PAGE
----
Climate is not just about political discussions

This article is written by Lise Tanfin.

In the lead up to COP23, which will be co-chaired by Fiji, United Nations Framework Convention on Climate Change (UNFCCC) negotiations took place in Bonn last month. During these two weeks, the 196 Parties who have signed Paris Agreement debated on the implementation modalities of the agreement.Civil SocT 5

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Always Forward, Never Backward: The Facilitative Dialogue, Global Stocktake and the Ambition Mechanism of the Paris Agreement

This article is written by Mark Ortiz.

Picture1It is well known that the first round of Paris Agreement pledges would substantially overshoot the accord’s long-term temperature targets. If the first Nationally Determined Contributions (NDCs) were the end of the line, the planet would roast!

Fortunately, the initial pledges are far from final. The Paris Agreement is designed to encourage stronger commitments over time through a feature that has become known as the ambition mechanism. This mechanism aims to progressively increase – or “ratchet-up” – the ambition of country plans in order to realize the Agreement’s long-term goals of limiting temperature rise to “well below 2 degrees C” and achieving a net-zero emissions scenario by the second half of this century.

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The state of the oceans in the wake of the changing climate

 This article is part of the 4sea Project

The oceans and climate change

It is not often that we think about what a huge impact the oceans have on the climate. When we talk about climate change the images that conjure up in people’s minds are often linked to the temperature rise and the greenhouse gas concentrations in the atmosphere, and therefore to extreme weather events, melting glaciers, loss of biodiversity and other similar phenomena linked to changes up in the air. Thus, the state of the oceans is often dismissed, not because of a lack of interest, but often because of the sheer complexity and obscurity of these huge masses of water that in many ways remain a mystery for most people. This subject hasn’t consequently been recognised in the same manner as has been the case for the state of the atmosphere in the public discussion.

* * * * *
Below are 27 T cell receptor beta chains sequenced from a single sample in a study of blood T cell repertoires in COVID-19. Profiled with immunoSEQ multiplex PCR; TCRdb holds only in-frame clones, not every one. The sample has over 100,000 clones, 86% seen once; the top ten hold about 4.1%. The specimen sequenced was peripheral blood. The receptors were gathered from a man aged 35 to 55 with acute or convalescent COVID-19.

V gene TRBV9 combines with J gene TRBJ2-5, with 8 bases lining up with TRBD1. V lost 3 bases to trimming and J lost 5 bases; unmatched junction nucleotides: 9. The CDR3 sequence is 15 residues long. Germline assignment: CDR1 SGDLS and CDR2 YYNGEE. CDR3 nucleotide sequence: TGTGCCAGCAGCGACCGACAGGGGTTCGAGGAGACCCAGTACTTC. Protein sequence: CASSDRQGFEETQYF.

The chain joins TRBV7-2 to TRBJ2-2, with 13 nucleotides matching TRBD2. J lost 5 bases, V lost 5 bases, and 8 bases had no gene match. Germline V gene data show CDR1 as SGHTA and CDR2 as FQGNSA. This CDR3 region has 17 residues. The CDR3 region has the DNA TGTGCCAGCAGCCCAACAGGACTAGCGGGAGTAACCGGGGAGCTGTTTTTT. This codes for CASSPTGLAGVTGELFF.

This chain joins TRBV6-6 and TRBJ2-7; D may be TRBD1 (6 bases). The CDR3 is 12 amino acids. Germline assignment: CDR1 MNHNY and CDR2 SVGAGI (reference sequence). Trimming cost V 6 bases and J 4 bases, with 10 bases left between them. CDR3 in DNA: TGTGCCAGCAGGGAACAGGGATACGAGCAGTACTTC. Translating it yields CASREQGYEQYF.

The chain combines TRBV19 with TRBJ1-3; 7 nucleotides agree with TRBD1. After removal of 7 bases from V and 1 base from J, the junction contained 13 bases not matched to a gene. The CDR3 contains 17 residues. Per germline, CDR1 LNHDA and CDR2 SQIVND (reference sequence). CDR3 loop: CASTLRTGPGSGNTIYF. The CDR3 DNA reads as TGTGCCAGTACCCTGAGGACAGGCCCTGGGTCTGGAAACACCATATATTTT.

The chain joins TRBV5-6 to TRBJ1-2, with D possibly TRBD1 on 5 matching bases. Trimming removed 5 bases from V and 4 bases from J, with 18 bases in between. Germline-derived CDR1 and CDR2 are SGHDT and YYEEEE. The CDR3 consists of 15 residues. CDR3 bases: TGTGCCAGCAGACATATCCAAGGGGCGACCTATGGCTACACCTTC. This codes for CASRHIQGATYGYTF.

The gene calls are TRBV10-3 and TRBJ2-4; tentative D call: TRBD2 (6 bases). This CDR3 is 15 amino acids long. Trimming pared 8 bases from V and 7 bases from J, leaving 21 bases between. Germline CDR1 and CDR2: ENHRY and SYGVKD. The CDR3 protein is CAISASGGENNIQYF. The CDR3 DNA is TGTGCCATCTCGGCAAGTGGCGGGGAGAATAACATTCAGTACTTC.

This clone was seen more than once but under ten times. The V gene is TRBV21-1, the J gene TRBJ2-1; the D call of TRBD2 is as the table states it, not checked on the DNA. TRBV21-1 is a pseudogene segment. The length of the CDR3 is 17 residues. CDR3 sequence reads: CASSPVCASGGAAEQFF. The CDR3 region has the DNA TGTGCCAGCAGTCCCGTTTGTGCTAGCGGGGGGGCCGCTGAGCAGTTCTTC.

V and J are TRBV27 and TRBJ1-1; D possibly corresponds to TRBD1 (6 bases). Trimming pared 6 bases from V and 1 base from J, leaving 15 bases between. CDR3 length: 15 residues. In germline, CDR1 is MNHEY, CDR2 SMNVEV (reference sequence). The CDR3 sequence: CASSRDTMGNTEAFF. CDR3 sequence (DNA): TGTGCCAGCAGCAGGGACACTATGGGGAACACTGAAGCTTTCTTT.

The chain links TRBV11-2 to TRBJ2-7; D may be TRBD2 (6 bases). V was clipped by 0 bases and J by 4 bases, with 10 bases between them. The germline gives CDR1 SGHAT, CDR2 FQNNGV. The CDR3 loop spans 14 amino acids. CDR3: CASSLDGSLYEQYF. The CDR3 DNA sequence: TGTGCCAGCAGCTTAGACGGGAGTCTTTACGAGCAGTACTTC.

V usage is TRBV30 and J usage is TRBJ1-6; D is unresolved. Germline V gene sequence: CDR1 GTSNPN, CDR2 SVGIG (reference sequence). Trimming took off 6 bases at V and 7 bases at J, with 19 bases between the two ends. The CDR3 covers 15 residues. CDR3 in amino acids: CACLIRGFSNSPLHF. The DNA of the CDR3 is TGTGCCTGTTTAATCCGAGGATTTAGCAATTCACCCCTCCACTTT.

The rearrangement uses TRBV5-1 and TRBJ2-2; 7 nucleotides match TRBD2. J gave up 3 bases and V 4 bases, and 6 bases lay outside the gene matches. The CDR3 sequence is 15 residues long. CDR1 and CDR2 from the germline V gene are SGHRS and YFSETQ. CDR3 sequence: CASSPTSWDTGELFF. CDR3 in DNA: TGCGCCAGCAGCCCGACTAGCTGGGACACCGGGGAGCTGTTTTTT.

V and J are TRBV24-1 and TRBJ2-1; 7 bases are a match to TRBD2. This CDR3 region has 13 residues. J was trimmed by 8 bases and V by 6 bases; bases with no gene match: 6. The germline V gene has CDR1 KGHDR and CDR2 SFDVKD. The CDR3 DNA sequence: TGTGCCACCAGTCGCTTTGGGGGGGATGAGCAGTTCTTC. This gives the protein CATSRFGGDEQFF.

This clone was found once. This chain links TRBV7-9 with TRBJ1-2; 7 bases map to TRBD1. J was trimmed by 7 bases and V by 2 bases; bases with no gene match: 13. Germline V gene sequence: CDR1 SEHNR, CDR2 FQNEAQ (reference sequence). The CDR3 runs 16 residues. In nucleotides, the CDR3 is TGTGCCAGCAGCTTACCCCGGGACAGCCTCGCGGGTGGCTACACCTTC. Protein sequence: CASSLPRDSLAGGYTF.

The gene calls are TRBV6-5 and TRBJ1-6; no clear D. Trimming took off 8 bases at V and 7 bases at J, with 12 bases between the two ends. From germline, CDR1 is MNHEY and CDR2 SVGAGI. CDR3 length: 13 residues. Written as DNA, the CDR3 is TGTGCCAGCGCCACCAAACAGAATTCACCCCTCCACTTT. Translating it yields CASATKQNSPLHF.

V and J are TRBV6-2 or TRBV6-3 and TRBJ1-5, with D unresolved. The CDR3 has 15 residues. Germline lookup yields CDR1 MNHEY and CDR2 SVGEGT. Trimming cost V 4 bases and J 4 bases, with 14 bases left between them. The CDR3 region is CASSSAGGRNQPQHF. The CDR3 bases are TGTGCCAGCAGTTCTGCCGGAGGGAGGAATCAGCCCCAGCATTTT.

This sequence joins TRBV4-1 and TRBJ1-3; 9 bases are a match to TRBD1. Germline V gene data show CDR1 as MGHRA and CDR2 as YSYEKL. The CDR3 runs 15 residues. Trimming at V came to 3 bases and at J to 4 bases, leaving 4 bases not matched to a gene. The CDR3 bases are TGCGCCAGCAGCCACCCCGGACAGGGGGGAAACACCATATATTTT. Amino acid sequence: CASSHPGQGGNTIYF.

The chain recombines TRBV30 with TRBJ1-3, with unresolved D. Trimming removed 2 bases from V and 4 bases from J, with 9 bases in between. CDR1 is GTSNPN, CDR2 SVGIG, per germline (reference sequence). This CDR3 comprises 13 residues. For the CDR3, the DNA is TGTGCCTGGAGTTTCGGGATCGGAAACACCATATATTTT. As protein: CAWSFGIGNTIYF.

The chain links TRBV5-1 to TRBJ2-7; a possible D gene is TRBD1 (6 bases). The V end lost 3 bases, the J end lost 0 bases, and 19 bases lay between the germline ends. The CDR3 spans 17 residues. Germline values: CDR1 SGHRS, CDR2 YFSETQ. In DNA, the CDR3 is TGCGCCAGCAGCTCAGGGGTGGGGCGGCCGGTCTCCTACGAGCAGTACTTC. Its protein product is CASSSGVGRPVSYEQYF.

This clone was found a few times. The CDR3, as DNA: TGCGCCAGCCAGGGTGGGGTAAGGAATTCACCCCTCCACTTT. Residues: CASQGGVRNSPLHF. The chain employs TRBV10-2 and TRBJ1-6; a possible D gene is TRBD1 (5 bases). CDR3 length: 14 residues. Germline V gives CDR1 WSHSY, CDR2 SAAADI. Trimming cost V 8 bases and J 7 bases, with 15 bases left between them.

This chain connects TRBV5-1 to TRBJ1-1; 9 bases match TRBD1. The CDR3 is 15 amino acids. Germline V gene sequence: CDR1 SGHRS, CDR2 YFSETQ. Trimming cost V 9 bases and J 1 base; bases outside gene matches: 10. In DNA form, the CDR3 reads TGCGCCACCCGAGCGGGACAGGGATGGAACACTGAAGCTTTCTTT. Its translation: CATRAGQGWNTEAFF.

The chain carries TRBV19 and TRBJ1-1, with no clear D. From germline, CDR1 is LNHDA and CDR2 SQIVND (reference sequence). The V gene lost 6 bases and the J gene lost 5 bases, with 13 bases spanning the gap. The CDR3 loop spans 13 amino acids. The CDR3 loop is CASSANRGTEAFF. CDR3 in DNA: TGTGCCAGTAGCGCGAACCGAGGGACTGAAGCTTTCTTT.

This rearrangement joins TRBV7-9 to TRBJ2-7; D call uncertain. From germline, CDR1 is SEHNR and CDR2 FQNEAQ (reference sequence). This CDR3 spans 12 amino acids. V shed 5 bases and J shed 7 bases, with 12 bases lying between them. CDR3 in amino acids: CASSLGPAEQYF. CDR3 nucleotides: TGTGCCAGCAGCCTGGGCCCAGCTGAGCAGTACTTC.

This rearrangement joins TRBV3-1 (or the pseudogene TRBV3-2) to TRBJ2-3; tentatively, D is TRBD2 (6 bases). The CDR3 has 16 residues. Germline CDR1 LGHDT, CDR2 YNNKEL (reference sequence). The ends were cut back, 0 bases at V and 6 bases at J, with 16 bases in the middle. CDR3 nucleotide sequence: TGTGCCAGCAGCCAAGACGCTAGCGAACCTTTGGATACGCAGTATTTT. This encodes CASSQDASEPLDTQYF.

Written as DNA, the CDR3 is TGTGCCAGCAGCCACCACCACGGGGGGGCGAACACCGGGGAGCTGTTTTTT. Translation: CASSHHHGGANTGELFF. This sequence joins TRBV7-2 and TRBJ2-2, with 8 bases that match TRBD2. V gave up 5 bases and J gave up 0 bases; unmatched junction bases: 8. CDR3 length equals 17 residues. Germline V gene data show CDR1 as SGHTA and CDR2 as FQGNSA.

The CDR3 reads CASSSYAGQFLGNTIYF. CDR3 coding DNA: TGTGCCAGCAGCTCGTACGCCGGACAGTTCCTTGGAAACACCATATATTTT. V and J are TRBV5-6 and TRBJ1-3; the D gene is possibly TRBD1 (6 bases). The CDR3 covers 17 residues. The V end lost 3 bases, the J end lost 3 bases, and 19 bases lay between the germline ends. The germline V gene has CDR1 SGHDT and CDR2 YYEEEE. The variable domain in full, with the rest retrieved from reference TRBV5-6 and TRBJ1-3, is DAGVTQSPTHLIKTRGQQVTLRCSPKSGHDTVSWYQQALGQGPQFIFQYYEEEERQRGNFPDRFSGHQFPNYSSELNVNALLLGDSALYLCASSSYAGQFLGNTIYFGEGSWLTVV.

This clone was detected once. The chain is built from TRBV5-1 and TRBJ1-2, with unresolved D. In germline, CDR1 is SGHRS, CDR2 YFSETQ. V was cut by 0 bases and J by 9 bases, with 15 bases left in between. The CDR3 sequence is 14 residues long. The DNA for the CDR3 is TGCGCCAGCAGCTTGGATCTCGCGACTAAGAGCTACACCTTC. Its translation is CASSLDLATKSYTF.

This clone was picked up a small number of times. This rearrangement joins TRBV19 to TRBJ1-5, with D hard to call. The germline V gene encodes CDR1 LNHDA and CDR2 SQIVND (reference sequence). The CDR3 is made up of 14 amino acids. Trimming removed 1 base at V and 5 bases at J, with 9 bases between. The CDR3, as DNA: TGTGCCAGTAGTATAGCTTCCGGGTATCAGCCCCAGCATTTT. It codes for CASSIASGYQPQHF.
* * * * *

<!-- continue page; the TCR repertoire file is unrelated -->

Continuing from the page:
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The development of carbon markets – and what they have become

This article is written by Birte Kurbjeweit.

The if and how of carbon markets is a heavily discussed issue in climate politics. Supporters of carbon markets argue that emissions trading systems are the most liberal and economic form of carbon reduction while strengthening the economy. Opponents on the other hand refer to the rather inefficient carbon markets set up by the Kyoto Protocol and the EU’s Emission Trading System (ETS), where the emission limits were set too high and carbon prices too low to incite green development. Additionally, through carbon offset programs polluters have been given the opportunity to make money in carbon markets.

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The Principle of Differentiation : reflections and changes since the Paris Agreement

This article is written by Chrysa Alexandraki.

The principle of Common But Differentiated Responsibilities and Respective Capabilities (CBDRRC) is embodied in Art. 3.1 UNFCCC[1] as one of the core principles of the Convention. The CBDRRC principle resulted from the ‘application of equity in general international law’[2]and the rationale was to ‘enable negotiators to agree on an international legal framework for climate policy during the 1990s’[3]. The principle provides a dichotomous architecture characterizing the Convention and consists of two basic aspects:

  • All countries have a common responsibility to reduce their greenhouse gas (GHG) emissions in order to combat climate change.
  • However, not all States have the same responsibility. The principle sets a differentiation between developed countries (Annex I Parties) on the one hand which have contributed to the GHG emissions on a major scale since the industrial era and the developing countries (non-Annex I Parties) on the other hand still struggling to develop.

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Climate funds lost in translation

This article is written by Côme Girschig.

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Climate is a tricky issue on many aspects because philosophers, biologists, journalists, chemists, CEOs, physicians, lawyers, doctors, or writers, all have a different definitions of the matter. Even finance experts joined the game, and their work didn’t make the whole thing simpler.

The first conference I went to, in Bonn, was a workshop on long-term climate finance. Let’s be clear: my economic and finance background has been useless and I rapidly got lost among the acronyms. Proud to master each letter of “UNFCCC”, I got punched in the face by NAPAs, GCF, NAPs, CIFs, MDBs, LDCF, LULUCF, REDD+…

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Consistent modalities for climate action – why climate finance accounting is important

This article is written by Mona Hosseini

Climate finance has an outstanding importance for achieving objectives in the fight against climate change. Climate finance – meaning financial resources from the public but also private sector on the local, national and international level to tackle climate change – is the core condition for mitigation (reduction of GHG emissions) and adaptation (measures to adapt to the changing environment) and hence indispensable (cf. UNFCCC n.y). This is especially the case for countries of the Global South which depend on climate funds enabling them to pursue climate policies (cf. Paris Agreement, Art. 9,3).

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